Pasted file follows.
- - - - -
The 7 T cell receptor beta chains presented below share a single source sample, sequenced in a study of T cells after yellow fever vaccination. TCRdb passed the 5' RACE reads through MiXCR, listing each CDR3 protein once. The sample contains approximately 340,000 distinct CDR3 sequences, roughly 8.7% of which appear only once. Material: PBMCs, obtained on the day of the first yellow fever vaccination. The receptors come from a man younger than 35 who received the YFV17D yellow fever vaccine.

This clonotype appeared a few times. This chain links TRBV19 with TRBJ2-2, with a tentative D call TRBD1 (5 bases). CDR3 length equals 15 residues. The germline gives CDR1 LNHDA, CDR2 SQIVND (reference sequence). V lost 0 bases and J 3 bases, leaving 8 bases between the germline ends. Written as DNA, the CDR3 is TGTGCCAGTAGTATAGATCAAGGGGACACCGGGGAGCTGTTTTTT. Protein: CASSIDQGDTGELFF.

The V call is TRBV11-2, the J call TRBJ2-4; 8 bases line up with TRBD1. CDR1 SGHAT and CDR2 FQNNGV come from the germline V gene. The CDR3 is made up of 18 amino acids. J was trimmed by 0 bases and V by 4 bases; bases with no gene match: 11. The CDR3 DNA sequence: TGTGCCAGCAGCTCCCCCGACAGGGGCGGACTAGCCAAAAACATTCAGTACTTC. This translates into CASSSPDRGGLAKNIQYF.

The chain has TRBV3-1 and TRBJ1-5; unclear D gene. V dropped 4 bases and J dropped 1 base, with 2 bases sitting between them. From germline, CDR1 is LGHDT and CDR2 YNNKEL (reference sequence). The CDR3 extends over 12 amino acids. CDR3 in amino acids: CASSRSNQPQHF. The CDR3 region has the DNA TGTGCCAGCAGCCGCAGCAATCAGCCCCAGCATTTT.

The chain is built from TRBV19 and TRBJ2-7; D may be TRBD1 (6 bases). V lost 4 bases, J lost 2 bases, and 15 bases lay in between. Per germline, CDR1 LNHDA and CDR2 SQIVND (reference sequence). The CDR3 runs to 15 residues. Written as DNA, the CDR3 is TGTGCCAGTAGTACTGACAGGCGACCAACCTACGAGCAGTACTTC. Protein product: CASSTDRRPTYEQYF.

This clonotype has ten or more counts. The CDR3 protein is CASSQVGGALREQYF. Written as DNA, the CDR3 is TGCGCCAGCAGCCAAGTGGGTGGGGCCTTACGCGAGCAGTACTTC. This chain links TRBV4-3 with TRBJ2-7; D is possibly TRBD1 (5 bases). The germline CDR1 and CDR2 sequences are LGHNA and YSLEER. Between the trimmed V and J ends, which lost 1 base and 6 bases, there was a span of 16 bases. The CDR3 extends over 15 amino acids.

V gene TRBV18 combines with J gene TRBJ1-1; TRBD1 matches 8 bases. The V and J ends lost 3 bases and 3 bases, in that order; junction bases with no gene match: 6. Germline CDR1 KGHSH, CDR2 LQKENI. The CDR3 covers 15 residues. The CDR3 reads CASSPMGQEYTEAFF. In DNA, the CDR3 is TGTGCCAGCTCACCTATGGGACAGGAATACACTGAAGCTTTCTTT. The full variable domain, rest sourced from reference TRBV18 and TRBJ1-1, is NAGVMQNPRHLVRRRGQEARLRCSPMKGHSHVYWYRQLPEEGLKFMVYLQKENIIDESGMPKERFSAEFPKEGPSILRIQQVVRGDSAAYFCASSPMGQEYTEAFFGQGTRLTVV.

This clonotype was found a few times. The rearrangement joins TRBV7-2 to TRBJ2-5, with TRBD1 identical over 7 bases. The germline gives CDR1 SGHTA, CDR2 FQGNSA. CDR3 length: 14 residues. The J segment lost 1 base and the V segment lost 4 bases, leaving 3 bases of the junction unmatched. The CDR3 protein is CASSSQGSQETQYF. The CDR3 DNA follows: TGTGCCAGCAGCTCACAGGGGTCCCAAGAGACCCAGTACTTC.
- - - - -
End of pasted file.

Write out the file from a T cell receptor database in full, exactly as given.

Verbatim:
The 7 T cell receptor beta chains presented below share a single source sample, sequenced in a study of T cells after yellow fever vaccination. TCRdb passed the 5' RACE reads through MiXCR, listing each CDR3 protein once. The sample contains approximately 340,000 distinct CDR3 sequences, roughly 8.7% of which appear only once. Material: PBMCs, obtained on the day of the first yellow fever vaccination. The receptors come from a man younger than 35 who received the YFV17D yellow fever vaccine.

This clonotype appeared a few times. This chain links TRBV19 with TRBJ2-2, with a tentative D call TRBD1 (5 bases). CDR3 length equals 15 residues. The germline gives CDR1 LNHDA, CDR2 SQIVND (reference sequence). V lost 0 bases and J 3 bases, leaving 8 bases between the germline ends. Written as DNA, the CDR3 is TGTGCCAGTAGTATAGATCAAGGGGACACCGGGGAGCTGTTTTTT. Protein: CASSIDQGDTGELFF.

The V call is TRBV11-2, the J call TRBJ2-4; 8 bases line up with TRBD1. CDR1 SGHAT and CDR2 FQNNGV come from the germline V gene. The CDR3 is made up of 18 amino acids. J was trimmed by 0 bases and V by 4 bases; bases with no gene match: 11. The CDR3 DNA sequence: TGTGCCAGCAGCTCCCCCGACAGGGGCGGACTAGCCAAAAACATTCAGTACTTC. This translates into CASSSPDRGGLAKNIQYF.

The chain has TRBV3-1 and TRBJ1-5; unclear D gene. V dropped 4 bases and J dropped 1 base, with 2 bases sitting between them. From germline, CDR1 is LGHDT and CDR2 YNNKEL (reference sequence). The CDR3 extends over 12 amino acids. CDR3 in amino acids: CASSRSNQPQHF. The CDR3 region has the DNA TGTGCCAGCAGCCGCAGCAATCAGCCCCAGCATTTT.

The chain is built from TRBV19 and TRBJ2-7; D may be TRBD1 (6 bases). V lost 4 bases, J lost 2 bases, and 15 bases lay in between. Per germline, CDR1 LNHDA and CDR2 SQIVND (reference sequence). The CDR3 runs to 15 residues. Written as DNA, the CDR3 is TGTGCCAGTAGTACTGACAGGCGACCAACCTACGAGCAGTACTTC. Protein product: CASSTDRRPTYEQYF.

This clonotype has ten or more counts. The CDR3 protein is CASSQVGGALREQYF. Written as DNA, the CDR3 is TGCGCCAGCAGCCAAGTGGGTGGGGCCTTACGCGAGCAGTACTTC. This chain links TRBV4-3 with TRBJ2-7; D is possibly TRBD1 (5 bases). The germline CDR1 and CDR2 sequences are LGHNA and YSLEER. Between the trimmed V and J ends, which lost 1 base and 6 bases, there was a span of 16 bases. The CDR3 extends over 15 amino acids.

V gene TRBV18 combines with J gene TRBJ1-1; TRBD1 matches 8 bases. The V and J ends lost 3 bases and 3 bases, in that order; junction bases with no gene match: 6. Germline CDR1 KGHSH, CDR2 LQKENI. The CDR3 covers 15 residues. The CDR3 reads CASSPMGQEYTEAFF. In DNA, the CDR3 is TGTGCCAGCTCACCTATGGGACAGGAATACACTGAAGCTTTCTTT. The full variable domain, rest sourced from reference TRBV18 and TRBJ1-1, is NAGVMQNPRHLVRRRGQEARLRCSPMKGHSHVYWYRQLPEEGLKFMVYLQKENIIDESGMPKERFSAEFPKEGPSILRIQQVVRGDSAAYFCASSPMGQEYTEAFFGQGTRLTVV.

This clonotype was found a few times. The rearrangement joins TRBV7-2 to TRBJ2-5, with TRBD1 identical over 7 bases. The germline gives CDR1 SGHTA, CDR2 FQGNSA. CDR3 length: 14 residues. The J segment lost 1 base and the V segment lost 4 bases, leaving 3 bases of the junction unmatched. The CDR3 protein is CASSSQGSQETQYF. The CDR3 DNA follows: TGTGCCAGCAGCTCACAGGGGTCCCAAGAGACCCAGTACTTC.